• Breakthrough as scientists grow sheep embryos containing human cells
    Growing human organs inside other animals has taken another step away from science-fiction, with researchers announcing they have grown sheep embryos containing human cells.

    While testing genes to treat glaucoma by reducing pressure inside the eye, University of Wisconsin-Madison scientists stumbled onto a problem: They had trouble getting efficient gene delivery to the cells that act like drains to control fluid pressure in the eye.

  • Study maps molecular mechanisms crucial for new approach to heart disease therapy
    Creating new healthy heart muscle cells within a patients own ailing heart. This is how scientists hope to reverse heart disease one day. Today, a new study led by UNC-Chapel Hill researchers reveals key molecular details that should be useful in developing this ambitious approach.

  • In Race for Blood Cancer Therapy, a Chinese Biotech Firm Surges 500 percent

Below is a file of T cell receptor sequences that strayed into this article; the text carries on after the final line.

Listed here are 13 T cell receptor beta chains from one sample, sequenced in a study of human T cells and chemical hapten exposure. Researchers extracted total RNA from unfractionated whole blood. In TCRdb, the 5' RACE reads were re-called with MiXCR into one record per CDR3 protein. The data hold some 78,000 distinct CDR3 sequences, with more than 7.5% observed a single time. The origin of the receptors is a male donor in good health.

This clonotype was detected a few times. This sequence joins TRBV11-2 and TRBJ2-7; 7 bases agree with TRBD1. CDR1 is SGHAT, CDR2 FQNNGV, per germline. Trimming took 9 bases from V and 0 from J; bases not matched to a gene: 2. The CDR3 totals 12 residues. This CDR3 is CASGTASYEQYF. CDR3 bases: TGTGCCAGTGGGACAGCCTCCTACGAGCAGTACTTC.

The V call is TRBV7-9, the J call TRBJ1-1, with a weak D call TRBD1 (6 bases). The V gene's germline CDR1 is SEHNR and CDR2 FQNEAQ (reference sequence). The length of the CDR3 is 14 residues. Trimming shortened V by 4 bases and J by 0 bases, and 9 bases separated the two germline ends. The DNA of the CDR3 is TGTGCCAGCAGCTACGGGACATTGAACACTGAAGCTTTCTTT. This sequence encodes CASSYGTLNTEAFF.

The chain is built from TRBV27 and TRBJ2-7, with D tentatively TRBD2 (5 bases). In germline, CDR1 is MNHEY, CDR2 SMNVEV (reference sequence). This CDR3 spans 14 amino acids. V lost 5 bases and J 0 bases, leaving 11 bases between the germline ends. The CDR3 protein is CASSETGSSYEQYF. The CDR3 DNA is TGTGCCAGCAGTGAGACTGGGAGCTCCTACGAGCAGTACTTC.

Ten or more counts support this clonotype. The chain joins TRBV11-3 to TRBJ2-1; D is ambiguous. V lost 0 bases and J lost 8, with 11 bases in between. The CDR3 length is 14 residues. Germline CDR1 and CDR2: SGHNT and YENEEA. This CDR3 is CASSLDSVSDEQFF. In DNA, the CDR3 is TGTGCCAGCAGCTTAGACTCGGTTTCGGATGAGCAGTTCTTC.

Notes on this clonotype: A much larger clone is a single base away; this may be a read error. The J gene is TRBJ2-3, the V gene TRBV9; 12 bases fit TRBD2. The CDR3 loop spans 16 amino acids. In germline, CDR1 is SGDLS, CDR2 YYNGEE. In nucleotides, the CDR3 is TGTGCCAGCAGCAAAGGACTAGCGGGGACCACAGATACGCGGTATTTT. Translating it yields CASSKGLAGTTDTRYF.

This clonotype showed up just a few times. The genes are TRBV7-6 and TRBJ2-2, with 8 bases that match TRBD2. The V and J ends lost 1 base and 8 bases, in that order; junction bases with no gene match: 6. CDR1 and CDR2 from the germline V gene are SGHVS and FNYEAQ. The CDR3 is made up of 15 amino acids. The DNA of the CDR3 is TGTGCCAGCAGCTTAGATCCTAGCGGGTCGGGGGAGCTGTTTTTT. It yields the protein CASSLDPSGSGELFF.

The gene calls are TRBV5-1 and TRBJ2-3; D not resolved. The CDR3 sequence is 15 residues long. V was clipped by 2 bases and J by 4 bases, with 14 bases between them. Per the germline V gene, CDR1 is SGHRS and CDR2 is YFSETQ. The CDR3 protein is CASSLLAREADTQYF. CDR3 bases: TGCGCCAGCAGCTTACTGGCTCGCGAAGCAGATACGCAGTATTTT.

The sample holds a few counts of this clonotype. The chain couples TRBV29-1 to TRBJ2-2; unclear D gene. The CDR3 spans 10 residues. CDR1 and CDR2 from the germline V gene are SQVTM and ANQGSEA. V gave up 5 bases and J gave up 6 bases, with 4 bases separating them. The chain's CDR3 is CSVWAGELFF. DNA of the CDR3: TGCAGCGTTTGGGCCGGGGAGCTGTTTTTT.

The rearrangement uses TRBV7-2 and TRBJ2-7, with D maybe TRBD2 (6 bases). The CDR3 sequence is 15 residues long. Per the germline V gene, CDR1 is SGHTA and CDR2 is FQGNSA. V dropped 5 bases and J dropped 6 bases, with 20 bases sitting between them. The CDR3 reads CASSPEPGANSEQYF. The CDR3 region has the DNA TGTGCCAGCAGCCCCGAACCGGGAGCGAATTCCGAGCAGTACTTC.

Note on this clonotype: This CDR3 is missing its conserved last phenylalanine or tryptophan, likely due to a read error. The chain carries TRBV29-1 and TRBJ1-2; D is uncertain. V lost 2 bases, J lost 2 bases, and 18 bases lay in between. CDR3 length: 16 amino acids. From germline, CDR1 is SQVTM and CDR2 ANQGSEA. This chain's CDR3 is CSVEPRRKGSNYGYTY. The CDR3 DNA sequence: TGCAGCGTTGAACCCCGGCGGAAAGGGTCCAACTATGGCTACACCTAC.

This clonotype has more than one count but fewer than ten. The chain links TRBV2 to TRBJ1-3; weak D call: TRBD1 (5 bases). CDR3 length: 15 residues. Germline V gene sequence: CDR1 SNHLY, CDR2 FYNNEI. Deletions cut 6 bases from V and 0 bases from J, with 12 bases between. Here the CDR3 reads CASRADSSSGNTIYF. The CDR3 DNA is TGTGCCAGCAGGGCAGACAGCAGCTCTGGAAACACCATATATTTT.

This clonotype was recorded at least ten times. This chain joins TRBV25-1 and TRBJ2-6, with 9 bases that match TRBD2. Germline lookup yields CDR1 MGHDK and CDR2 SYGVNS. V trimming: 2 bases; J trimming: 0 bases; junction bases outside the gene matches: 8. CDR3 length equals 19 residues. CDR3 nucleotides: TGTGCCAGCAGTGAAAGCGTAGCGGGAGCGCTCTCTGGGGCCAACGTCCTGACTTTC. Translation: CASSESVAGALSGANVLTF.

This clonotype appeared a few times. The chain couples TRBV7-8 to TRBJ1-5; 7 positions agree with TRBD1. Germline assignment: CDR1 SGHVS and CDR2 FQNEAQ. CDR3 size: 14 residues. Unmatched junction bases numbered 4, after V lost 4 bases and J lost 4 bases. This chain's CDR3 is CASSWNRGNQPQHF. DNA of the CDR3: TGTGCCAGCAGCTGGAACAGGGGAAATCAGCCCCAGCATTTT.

In the global race to use human immune cells to fight cancers, a little-known Chinese firm called GenScript Biotech Corp. is emerging as one of the biggest stock gainers.

  • Scientists take tissue-engineering approach to improve healing related to skeletal system
    "Take a knee." "On bended knee." A "knee-slapper." "The bees knees." The knee certainly carries a lot of weight in the English language, just as it does in the body. As the largest and one of the most complicated joints, the knee is also one of the most easily injured. Anatomically, its no wonder – the knee connects the two longest levers in the body: the thigh and lower leg.